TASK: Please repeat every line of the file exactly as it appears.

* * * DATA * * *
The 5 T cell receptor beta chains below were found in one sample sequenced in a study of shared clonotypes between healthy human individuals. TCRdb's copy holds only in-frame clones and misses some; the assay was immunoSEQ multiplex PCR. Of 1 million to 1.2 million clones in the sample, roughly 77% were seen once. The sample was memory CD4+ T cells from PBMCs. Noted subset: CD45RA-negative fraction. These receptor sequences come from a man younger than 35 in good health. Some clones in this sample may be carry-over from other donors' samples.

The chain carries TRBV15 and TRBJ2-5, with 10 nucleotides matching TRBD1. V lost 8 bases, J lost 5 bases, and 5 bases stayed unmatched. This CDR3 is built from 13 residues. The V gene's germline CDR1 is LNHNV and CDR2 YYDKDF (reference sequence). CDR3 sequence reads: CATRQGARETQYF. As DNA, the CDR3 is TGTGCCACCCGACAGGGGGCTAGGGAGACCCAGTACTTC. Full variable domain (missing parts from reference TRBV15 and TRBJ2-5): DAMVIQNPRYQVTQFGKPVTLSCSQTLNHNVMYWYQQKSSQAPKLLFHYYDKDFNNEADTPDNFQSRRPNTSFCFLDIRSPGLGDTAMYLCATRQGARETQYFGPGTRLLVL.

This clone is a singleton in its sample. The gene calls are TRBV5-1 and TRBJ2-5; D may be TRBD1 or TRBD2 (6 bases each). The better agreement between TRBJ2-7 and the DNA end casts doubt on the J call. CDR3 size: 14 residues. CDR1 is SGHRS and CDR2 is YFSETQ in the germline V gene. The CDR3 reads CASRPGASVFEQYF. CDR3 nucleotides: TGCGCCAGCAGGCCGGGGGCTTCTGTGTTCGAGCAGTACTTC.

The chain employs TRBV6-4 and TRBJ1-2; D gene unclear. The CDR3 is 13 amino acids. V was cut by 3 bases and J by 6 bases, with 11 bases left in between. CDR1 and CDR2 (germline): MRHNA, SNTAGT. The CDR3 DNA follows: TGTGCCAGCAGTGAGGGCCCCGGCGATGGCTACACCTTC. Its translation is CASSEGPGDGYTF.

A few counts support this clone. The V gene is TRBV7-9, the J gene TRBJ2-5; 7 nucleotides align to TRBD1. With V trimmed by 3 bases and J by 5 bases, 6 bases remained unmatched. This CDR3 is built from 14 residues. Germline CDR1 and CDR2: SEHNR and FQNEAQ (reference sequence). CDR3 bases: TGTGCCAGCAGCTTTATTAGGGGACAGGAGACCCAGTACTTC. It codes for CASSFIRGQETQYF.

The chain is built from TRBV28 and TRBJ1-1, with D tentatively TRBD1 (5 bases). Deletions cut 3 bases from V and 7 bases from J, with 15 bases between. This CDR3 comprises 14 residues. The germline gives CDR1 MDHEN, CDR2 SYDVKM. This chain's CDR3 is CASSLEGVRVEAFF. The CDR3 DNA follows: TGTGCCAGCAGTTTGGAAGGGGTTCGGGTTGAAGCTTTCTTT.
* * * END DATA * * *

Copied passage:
The 5 T cell receptor beta chains below were found in one sample sequenced in a study of shared clonotypes between healthy human individuals. TCRdb's copy holds only in-frame clones and misses some; the assay was immunoSEQ multiplex PCR. Of 1 million to 1.2 million clones in the sample, roughly 77% were seen once. The sample was memory CD4+ T cells from PBMCs. Noted subset: CD45RA-negative fraction. These receptor sequences come from a man younger than 35 in good health. Some clones in this sample may be carry-over from other donors' samples.

The chain carries TRBV15 and TRBJ2-5, with 10 nucleotides matching TRBD1. V lost 8 bases, J lost 5 bases, and 5 bases stayed unmatched. This CDR3 is built from 13 residues. The V gene's germline CDR1 is LNHNV and CDR2 YYDKDF (reference sequence). CDR3 sequence reads: CATRQGARETQYF. As DNA, the CDR3 is TGTGCCACCCGACAGGGGGCTAGGGAGACCCAGTACTTC. Full variable domain (missing parts from reference TRBV15 and TRBJ2-5): DAMVIQNPRYQVTQFGKPVTLSCSQTLNHNVMYWYQQKSSQAPKLLFHYYDKDFNNEADTPDNFQSRRPNTSFCFLDIRSPGLGDTAMYLCATRQGARETQYFGPGTRLLVL.

This clone is a singleton in its sample. The gene calls are TRBV5-1 and TRBJ2-5; D may be TRBD1 or TRBD2 (6 bases each). The better agreement between TRBJ2-7 and the DNA end casts doubt on the J call. CDR3 size: 14 residues. CDR1 is SGHRS and CDR2 is YFSETQ in the germline V gene. The CDR3 reads CASRPGASVFEQYF. CDR3 nucleotides: TGCGCCAGCAGGCCGGGGGCTTCTGTGTTCGAGCAGTACTTC.

The chain employs TRBV6-4 and TRBJ1-2; D gene unclear. The CDR3 is 13 amino acids. V was cut by 3 bases and J by 6 bases, with 11 bases left in between. CDR1 and CDR2 (germline): MRHNA, SNTAGT. The CDR3 DNA follows: TGTGCCAGCAGTGAGGGCCCCGGCGATGGCTACACCTTC. Its translation is CASSEGPGDGYTF.

A few counts support this clone. The V gene is TRBV7-9, the J gene TRBJ2-5; 7 nucleotides align to TRBD1. With V trimmed by 3 bases and J by 5 bases, 6 bases remained unmatched. This CDR3 is built from 14 residues. Germline CDR1 and CDR2: SEHNR and FQNEAQ (reference sequence). CDR3 bases: TGTGCCAGCAGCTTTATTAGGGGACAGGAGACCCAGTACTTC. It codes for CASSFIRGQETQYF.

The chain is built from TRBV28 and TRBJ1-1, with D tentatively TRBD1 (5 bases). Deletions cut 3 bases from V and 7 bases from J, with 15 bases between. This CDR3 comprises 14 residues. The germline gives CDR1 MDHEN, CDR2 SYDVKM. This chain's CDR3 is CASSLEGVRVEAFF. The CDR3 DNA follows: TGTGCCAGCAGTTTGGAAGGGGTTCGGGTTGAAGCTTTCTTT.